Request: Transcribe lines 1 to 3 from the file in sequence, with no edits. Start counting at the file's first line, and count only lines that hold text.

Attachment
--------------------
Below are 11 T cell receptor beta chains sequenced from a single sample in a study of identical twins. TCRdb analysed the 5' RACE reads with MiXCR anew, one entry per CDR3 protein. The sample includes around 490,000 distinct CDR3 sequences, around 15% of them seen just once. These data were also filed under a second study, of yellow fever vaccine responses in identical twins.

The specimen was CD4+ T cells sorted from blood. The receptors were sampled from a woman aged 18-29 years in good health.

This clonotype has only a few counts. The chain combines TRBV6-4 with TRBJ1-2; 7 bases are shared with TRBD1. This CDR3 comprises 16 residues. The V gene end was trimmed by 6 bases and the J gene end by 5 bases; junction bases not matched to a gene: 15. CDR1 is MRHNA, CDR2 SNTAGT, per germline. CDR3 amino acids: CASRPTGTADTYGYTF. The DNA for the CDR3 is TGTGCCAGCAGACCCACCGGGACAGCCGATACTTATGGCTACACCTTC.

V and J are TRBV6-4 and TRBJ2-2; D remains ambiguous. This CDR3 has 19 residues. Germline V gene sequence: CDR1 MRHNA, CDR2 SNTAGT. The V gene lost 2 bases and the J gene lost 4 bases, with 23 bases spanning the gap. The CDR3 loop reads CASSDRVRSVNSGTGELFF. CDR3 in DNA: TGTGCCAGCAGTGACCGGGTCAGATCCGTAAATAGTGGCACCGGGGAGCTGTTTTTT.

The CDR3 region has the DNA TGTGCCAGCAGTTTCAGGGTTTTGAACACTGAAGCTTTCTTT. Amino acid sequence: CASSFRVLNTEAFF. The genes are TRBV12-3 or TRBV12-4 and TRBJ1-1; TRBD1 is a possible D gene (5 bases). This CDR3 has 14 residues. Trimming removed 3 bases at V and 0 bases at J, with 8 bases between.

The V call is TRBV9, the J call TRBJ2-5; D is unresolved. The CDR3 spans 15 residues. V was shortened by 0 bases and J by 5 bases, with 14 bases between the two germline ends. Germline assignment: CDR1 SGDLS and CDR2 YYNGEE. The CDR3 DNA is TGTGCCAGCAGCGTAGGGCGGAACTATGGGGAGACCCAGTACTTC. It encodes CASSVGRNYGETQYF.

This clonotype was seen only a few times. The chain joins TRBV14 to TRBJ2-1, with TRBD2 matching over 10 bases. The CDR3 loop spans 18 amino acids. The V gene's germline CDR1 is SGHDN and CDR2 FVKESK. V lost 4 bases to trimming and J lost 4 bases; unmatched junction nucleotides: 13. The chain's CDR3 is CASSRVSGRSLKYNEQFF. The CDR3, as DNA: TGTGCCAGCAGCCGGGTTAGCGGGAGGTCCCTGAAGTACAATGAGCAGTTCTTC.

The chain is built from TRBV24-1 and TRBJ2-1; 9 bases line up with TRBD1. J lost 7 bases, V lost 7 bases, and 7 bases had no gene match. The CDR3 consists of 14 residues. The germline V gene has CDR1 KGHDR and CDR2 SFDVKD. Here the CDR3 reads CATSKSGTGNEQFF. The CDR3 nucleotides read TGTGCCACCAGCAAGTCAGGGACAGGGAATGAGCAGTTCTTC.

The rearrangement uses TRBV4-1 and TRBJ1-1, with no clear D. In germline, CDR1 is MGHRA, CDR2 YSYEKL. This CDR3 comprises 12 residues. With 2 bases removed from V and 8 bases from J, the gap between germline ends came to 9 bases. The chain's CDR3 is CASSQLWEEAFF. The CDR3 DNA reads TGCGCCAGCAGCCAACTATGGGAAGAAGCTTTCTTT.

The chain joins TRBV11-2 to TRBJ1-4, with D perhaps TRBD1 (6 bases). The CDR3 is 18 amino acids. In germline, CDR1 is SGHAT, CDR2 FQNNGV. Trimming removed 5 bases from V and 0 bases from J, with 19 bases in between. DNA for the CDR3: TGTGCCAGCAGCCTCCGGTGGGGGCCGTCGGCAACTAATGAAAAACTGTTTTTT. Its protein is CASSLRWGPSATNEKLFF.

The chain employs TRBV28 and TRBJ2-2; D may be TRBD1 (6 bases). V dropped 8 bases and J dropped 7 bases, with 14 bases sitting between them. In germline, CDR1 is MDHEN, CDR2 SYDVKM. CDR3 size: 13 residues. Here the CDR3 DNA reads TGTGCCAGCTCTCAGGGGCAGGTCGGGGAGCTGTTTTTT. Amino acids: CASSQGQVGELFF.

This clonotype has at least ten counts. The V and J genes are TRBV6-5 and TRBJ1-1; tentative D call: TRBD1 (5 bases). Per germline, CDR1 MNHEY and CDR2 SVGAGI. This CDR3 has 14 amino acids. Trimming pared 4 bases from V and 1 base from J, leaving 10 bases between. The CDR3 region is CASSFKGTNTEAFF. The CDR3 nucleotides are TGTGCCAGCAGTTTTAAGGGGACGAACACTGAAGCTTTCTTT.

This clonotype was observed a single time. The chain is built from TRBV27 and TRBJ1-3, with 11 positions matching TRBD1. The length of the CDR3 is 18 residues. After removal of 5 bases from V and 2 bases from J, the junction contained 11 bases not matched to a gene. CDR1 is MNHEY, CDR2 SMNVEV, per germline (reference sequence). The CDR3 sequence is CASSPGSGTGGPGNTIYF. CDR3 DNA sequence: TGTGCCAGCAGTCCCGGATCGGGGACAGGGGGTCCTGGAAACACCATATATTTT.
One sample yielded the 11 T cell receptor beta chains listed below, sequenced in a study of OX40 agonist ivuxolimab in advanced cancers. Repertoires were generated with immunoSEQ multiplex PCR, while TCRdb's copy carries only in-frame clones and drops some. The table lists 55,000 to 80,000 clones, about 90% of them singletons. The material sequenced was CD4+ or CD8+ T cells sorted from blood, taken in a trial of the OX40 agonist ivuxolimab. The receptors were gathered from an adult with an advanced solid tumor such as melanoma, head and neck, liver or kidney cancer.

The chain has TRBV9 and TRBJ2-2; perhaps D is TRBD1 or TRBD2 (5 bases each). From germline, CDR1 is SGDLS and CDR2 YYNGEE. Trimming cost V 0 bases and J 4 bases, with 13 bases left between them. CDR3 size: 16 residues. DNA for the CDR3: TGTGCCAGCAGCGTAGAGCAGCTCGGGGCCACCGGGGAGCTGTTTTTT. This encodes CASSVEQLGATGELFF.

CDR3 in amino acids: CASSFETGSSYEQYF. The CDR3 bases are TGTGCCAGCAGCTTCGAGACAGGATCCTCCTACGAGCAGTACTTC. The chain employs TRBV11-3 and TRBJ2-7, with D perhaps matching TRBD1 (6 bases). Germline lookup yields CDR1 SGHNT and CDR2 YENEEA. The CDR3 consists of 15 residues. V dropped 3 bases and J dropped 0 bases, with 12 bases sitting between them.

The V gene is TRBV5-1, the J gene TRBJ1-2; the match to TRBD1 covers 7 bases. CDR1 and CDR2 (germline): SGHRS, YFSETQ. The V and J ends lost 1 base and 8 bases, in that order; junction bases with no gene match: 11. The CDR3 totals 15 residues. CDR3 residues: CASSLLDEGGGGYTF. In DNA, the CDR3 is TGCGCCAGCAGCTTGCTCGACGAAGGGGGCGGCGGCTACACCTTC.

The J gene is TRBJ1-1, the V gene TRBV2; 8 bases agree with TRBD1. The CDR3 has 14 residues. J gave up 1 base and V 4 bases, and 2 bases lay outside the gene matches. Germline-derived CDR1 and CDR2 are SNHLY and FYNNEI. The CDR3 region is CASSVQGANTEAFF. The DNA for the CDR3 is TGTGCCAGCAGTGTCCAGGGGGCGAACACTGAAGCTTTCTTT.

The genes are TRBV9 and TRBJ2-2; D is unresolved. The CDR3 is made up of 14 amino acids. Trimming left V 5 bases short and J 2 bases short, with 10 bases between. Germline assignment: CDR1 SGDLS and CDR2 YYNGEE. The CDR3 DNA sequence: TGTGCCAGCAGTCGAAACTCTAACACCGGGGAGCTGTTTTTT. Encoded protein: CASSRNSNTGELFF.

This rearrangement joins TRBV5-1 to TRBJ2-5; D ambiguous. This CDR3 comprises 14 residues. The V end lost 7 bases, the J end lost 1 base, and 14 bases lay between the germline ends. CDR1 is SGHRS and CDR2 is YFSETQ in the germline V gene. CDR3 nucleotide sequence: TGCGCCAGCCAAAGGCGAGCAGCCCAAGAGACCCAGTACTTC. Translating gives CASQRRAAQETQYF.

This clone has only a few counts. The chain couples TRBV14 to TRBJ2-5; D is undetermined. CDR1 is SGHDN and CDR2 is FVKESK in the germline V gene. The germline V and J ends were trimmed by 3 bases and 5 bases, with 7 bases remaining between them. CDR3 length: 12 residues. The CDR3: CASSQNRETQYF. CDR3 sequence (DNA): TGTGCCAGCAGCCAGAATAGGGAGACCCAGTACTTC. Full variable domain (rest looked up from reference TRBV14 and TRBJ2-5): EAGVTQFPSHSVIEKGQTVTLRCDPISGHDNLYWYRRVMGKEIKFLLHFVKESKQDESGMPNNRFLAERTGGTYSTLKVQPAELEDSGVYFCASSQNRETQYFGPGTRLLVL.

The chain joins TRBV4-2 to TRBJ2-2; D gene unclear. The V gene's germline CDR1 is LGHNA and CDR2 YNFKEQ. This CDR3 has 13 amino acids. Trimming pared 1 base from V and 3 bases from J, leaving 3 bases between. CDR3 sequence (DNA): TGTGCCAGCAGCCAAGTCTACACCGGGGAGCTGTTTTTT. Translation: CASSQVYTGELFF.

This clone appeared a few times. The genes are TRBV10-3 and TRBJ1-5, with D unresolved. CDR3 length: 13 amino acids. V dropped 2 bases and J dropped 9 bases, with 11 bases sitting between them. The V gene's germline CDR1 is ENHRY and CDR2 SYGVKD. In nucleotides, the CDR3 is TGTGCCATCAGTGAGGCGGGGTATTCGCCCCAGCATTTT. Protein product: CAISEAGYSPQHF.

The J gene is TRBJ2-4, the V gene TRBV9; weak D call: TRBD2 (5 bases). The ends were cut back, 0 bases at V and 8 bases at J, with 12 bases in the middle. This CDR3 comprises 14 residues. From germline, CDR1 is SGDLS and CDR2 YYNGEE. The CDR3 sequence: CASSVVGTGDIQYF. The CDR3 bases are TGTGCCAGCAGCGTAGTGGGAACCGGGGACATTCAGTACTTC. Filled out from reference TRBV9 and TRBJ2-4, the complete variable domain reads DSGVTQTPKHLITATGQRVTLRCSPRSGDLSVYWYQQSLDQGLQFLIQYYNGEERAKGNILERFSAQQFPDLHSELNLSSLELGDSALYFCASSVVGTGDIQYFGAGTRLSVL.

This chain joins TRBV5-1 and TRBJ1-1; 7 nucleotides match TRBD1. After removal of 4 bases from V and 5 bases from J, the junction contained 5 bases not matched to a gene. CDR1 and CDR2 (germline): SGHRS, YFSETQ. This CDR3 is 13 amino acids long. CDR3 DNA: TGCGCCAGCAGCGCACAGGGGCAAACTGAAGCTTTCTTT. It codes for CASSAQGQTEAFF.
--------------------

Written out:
Below are 11 T cell receptor beta chains sequenced from a single sample in a study of identical twins. TCRdb analysed the 5' RACE reads with MiXCR anew, one entry per CDR3 protein. The sample includes around 490,000 distinct CDR3 sequences, around 15% of them seen just once. These data were also filed under a second study, of yellow fever vaccine responses in identical twins.

The specimen was CD4+ T cells sorted from blood. The receptors were sampled from a woman aged 18-29 years in good health.

This clonotype has only a few counts. The chain combines TRBV6-4 with TRBJ1-2; 7 bases are shared with TRBD1. This CDR3 comprises 16 residues. The V gene end was trimmed by 6 bases and the J gene end by 5 bases; junction bases not matched to a gene: 15. CDR1 is MRHNA, CDR2 SNTAGT, per germline. CDR3 amino acids: CASRPTGTADTYGYTF. The DNA for the CDR3 is TGTGCCAGCAGACCCACCGGGACAGCCGATACTTATGGCTACACCTTC.